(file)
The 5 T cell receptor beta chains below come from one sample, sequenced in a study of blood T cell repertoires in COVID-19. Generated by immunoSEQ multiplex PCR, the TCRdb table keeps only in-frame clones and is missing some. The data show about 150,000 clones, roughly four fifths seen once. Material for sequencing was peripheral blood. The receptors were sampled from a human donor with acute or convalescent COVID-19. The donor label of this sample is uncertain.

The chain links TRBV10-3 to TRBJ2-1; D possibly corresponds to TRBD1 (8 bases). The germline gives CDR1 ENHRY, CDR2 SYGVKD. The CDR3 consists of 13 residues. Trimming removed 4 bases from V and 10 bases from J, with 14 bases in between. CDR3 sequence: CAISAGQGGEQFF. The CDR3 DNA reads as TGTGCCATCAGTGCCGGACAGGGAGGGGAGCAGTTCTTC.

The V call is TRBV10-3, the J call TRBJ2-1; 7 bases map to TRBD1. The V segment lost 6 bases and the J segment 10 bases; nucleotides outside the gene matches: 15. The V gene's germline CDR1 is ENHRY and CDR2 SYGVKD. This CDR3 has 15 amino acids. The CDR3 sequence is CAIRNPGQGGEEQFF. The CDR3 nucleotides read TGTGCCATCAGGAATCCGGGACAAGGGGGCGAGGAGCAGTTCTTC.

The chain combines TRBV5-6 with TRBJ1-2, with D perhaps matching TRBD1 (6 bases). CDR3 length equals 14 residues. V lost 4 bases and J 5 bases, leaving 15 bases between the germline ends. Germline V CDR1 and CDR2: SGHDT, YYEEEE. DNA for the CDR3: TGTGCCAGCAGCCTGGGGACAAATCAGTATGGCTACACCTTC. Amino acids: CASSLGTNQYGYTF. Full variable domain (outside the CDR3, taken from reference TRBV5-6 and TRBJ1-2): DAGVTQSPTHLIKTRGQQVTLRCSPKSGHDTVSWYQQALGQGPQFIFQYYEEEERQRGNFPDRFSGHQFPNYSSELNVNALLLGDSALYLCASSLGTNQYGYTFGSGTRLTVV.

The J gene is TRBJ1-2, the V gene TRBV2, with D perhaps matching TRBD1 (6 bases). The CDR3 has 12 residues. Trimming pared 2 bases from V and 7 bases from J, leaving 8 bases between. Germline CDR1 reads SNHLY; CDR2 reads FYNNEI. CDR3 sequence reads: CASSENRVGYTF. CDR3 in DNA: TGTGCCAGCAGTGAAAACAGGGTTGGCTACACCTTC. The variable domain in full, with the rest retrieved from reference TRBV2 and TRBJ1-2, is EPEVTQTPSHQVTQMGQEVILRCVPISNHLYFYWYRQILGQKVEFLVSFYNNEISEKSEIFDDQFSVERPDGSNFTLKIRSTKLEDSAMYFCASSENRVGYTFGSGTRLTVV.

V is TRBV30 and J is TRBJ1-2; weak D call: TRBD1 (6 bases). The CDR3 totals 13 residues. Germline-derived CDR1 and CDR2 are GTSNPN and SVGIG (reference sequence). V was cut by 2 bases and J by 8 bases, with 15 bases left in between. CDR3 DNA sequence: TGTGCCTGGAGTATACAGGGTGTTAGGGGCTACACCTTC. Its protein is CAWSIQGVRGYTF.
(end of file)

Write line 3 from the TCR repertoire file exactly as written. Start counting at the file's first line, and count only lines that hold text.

The V call is TRBV10-3, the J call TRBJ2-1; 7 bases map to TRBD1. The V segment lost 6 bases and the J segment 10 bases; nucleotides outside the gene matches: 15. The V gene's germline CDR1 is ENHRY and CDR2 SYGVKD. This CDR3 has 15 amino acids. The CDR3 sequence is CAIRNPGQGGEEQFF. The CDR3 nucleotides read TGTGCCATCAGGAATCCGGGACAAGGGGGCGAGGAGCAGTTCTTC.